Qwest Luxury Series 818: Small Pontoon Boat with a Big Attitude

The Qwest Luxury Series 818 may be just 18’4” long, but it offers the perks and pleasures of much larger—and more expensive—pontoon boats.

This article originally appeared on boats.com. Reprinted by permission.

Qwest is known for thinking out of the box and developing innovative pontoon boats. This is evidenced by models like the human-powered Paddle Qwest 614, and the Angler Qwest fishing pontoon. No matter how familiar or unfamiliar you may be with the pontoon boat world, you’ll be able to pick these model out as unusual in a heart-beat. Their new Luxury Series 818, however, looks more or less like a common pontoon. Until, that is, you step aboard. Join reviewer Charles Plueddeman for a quick ride on the 818, to find out what we mean.

Surprised? We thought so. Most pontoon boats this small are designed to hit a low price-point, and as a result don’t offer half the features of the 818, nor do they offer similar performance. Speaking of performance: although we tested this boat with the Honda BF100 and hit speeds in the mid to upper 30’s, you certainly don’t need that much power. If you’re willing to sacrifice some performance to cut cost, remember that the twin-tube version of this boat can run at speeds up to 20 MPH with as little as 40 horses, and if that’s not enough to get your blood pumping, can take a 75 HP powerplant on the transom.

Wait a sec—why worry about cutting cost in the first place? Remember, the Luxury Series 818 isn’t meant to be a cheap option, it’s meant to offer you all the luxury and pizzazz of a larger pontoon in a compact package. Besides, even with the BF100 you’re looking at a rig in the $30,000 range, which is thoroughly inexpensive by today’s pontoon boat standards.

Small? Yes. Stripped? Oh, heck no—the Qwest Luxury Series 818 is anything but.

Small? Yes. Stripped? Oh, heck no—the Qwest Luxury Series 818 is anything but.

If you watched the video you already know that one of the ways Qwest gets a leg up on the competition is by building their furniture with Duralight composites. This not only reduces weight, but also allows Qwest to build stowage areas under the seats which can vent and drain much better than standard roto-molded seat bases. Another construction perk can be found in the console. Unlike most pontoon boats in this size and price range, the console is made of molded fiberglass. And the long list of goodies you’ll find here is outrageous: chartplotter/fishfinder, Bluetooth Infinity PRV stereo, 12-V jack, cell phone holder, tilt steering—and it’s all capped off with an Italian-designed sport steering wheel. The rest of the boat is similarly well-equipped. The Bimini top with boot, LED lighting, reboarding ladder, wood grain table, and portable cupholder are all standard items that many builders charge extra for.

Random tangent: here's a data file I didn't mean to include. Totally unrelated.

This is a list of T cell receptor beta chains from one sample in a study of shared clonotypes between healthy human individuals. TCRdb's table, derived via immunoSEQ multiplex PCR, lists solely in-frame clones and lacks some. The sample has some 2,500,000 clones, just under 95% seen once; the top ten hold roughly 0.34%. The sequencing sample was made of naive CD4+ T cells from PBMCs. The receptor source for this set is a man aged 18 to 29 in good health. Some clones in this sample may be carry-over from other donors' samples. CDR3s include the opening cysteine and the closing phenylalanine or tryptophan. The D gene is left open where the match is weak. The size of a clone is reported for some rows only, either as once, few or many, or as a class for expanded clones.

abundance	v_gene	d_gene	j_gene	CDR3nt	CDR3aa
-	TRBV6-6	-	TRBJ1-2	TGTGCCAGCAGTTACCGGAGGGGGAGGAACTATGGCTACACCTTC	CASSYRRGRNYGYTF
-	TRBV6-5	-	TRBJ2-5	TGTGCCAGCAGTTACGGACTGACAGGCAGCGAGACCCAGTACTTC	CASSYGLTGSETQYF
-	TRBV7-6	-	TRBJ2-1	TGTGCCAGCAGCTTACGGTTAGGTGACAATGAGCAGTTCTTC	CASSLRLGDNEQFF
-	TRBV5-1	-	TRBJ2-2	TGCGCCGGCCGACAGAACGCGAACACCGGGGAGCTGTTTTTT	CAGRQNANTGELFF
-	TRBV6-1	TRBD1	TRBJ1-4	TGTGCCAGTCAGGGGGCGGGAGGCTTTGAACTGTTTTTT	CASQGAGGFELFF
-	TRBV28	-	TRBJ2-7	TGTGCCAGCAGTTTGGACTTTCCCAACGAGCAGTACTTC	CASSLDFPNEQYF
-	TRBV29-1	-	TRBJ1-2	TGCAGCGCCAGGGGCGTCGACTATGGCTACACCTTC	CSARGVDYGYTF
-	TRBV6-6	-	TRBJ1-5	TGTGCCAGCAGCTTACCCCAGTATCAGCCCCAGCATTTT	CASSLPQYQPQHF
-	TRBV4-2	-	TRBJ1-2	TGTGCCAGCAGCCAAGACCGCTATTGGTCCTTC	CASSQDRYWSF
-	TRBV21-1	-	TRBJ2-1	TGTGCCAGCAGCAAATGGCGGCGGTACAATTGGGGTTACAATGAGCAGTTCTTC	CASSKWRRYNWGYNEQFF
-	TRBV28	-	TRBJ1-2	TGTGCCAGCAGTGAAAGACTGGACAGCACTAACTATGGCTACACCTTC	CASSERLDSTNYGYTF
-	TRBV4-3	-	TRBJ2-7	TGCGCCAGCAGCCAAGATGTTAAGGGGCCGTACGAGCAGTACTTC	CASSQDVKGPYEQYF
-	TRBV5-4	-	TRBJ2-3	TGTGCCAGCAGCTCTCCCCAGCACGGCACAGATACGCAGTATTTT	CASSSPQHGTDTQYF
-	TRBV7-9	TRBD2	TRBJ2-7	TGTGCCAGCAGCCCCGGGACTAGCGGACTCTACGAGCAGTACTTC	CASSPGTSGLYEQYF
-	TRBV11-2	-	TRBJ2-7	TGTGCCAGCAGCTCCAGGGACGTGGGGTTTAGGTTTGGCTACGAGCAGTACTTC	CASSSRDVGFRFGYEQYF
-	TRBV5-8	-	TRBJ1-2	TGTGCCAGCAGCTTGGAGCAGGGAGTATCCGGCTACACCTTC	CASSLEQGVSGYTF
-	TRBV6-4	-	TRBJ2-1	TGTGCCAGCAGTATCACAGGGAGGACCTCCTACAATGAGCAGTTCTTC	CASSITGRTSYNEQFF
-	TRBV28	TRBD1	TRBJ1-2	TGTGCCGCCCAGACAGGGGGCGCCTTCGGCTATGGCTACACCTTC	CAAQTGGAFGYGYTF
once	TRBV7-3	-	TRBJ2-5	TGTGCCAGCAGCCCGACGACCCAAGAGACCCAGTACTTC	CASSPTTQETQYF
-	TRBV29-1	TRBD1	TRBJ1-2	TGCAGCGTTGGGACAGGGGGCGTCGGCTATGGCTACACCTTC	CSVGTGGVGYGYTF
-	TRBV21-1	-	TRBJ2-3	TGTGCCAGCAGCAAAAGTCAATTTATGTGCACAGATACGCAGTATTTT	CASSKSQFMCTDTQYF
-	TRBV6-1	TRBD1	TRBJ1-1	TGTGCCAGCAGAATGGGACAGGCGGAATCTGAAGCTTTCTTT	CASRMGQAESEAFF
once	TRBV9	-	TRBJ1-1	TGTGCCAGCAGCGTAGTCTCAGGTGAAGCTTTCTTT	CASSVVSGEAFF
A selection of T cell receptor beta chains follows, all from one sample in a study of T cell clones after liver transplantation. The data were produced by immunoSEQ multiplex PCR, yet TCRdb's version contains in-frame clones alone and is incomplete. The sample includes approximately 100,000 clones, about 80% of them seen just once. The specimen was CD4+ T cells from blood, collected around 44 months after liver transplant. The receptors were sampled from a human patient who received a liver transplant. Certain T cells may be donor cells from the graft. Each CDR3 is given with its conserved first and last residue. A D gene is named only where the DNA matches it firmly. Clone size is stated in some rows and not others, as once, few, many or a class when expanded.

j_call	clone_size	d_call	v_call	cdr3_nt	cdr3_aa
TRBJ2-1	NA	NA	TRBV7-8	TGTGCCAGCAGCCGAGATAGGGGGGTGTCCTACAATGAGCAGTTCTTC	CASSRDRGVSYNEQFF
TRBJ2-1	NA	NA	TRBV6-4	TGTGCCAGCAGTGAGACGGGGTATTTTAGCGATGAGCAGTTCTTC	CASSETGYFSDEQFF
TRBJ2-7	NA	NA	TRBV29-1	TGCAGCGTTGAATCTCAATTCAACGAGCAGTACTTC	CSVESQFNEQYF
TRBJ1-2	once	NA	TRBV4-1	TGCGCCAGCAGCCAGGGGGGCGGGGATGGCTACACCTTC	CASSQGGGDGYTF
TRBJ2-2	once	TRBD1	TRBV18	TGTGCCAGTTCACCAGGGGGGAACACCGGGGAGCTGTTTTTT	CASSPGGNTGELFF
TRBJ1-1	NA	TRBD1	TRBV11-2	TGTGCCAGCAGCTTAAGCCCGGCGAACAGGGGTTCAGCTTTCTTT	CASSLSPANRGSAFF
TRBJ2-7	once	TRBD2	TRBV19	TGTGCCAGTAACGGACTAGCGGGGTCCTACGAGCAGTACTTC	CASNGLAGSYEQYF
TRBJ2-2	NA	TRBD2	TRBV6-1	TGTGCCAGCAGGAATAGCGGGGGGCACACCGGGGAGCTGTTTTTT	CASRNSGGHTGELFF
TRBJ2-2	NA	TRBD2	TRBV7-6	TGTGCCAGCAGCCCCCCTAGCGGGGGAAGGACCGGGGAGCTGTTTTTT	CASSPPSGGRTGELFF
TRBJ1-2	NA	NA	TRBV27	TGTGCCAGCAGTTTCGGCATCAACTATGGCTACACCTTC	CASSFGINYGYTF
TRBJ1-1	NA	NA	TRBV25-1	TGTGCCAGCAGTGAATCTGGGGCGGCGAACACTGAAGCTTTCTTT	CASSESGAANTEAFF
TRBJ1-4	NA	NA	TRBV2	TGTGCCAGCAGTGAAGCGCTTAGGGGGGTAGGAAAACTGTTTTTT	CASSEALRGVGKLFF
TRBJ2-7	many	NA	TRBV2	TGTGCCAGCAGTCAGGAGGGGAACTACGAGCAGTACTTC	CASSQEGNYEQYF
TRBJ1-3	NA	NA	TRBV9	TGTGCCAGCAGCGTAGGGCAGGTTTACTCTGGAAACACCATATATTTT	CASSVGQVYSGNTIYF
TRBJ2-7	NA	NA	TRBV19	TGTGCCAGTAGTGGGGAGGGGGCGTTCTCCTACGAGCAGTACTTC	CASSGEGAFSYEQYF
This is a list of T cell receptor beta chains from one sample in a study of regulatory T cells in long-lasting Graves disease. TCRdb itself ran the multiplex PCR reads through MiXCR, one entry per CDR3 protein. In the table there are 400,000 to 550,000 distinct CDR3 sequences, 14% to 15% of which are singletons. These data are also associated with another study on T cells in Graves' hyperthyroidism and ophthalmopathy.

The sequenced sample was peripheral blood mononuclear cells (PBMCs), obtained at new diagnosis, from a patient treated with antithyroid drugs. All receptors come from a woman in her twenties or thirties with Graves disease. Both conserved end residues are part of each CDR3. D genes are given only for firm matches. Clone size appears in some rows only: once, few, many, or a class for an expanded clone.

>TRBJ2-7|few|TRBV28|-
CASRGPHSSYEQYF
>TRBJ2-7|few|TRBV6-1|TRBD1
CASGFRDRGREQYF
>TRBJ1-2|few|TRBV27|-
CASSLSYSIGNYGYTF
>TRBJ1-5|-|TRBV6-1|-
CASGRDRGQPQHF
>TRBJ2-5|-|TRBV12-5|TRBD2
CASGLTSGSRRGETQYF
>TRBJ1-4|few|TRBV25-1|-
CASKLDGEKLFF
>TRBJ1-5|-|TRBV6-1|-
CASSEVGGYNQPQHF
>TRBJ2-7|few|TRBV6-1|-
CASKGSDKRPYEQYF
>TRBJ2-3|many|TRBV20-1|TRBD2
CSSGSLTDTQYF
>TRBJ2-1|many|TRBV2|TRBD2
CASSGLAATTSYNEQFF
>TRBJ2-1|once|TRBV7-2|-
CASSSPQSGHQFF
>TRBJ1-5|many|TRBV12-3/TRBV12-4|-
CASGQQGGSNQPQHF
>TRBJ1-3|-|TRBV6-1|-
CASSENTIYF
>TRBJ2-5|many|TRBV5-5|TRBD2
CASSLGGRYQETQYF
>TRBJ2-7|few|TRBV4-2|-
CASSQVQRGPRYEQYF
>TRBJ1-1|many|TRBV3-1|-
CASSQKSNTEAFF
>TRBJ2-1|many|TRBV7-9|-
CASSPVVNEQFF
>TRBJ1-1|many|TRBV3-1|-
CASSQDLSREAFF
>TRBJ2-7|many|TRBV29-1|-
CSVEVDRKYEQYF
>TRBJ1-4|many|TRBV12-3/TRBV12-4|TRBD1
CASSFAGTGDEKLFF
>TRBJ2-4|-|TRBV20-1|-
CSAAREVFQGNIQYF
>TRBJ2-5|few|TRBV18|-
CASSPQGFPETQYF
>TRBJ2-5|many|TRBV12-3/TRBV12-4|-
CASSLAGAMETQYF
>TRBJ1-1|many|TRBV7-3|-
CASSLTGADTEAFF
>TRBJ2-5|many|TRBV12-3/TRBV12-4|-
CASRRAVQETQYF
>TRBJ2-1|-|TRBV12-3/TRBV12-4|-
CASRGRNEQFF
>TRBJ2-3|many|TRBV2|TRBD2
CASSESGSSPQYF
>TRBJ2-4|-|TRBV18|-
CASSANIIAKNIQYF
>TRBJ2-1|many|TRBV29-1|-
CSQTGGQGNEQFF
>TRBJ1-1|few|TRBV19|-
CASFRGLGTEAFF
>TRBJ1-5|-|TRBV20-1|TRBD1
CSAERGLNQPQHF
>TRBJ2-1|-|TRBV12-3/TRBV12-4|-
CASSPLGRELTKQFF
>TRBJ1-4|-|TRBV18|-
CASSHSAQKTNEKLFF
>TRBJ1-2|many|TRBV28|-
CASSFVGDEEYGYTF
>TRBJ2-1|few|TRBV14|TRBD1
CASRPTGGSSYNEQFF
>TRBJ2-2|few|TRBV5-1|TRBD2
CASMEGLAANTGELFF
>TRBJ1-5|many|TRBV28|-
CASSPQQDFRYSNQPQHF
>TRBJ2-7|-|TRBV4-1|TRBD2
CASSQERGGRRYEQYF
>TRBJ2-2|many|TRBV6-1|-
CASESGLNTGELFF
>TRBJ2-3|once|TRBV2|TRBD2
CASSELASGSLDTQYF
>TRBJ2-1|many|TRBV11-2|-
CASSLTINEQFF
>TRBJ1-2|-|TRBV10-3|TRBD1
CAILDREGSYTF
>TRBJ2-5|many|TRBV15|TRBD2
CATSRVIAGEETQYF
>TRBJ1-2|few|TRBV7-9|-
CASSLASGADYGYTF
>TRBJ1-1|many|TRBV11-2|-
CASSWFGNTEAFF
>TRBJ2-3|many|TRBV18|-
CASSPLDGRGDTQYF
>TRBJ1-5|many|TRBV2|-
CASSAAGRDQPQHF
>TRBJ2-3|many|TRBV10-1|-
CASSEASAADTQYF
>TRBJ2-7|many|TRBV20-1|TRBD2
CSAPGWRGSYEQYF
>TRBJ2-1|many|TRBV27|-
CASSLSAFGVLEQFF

After spending an afternoon lounging about on the Luxury Series 818, we’re happy to report that the seating and Comfort Touch upholstery is every bit as comfortable as you’ll find on a much bigger, more expensive pontoon, too. But that does bring us to the one drawback we found on the 181. Simply as a matter of sheer volume, there isn’t as much as usual to work with on a 7’6” by 17’2” deck platform. You get an L-shaped aft lounge aft, a forward lounge, and another forward seat, but it can feel a bit cramped at times. We had three people aboard, which was no problem. And you can find seats for six or eight people, depending on how friendly they are. But you won’t be hauling out a dozen guests, as you would on some larger pontoon boat models. Maximum stated capacity for the boat is nine people and/or 1,340 lbs. Opt out of the center tube, and capacity drops to eight people and/or 1,116 lbs.

There is, however, at least one more big advantage to the 818’s diminutive size: easy towing. How many pontoons have a dry weight of just 1,800 lbs? Your SUV or mid-sized pick-up will have no problem hauling this boat. Things like fending off the dock or getting the boat off a trailer will be easier than usual, too. Plus, the relatively small powerplant will keep the fuel bill in check.

When it comes to pontoon boats, light weight can be a good thing. At cruising speed with the BF100 you can expect to get five or six MPG.

When it comes to pontoon boats, light weight can be a good thing. At cruising speed with the BF100 you can expect to get five or six MPG.

Other Choices: With much of the market focused on larger, more expensive pontoons, there aren’t a ton of similar offerings out there. Avalon has the Avalon Eagle, which comes in a 17’5” model. Sweetwater makes the SW 1880, which was named one of our Top 10 Pontoon Boats back in 2013. And though it is a bit larger, comparison shoppers may want to look at the Bennington 20 SLi.

For more information, visit Qwest.


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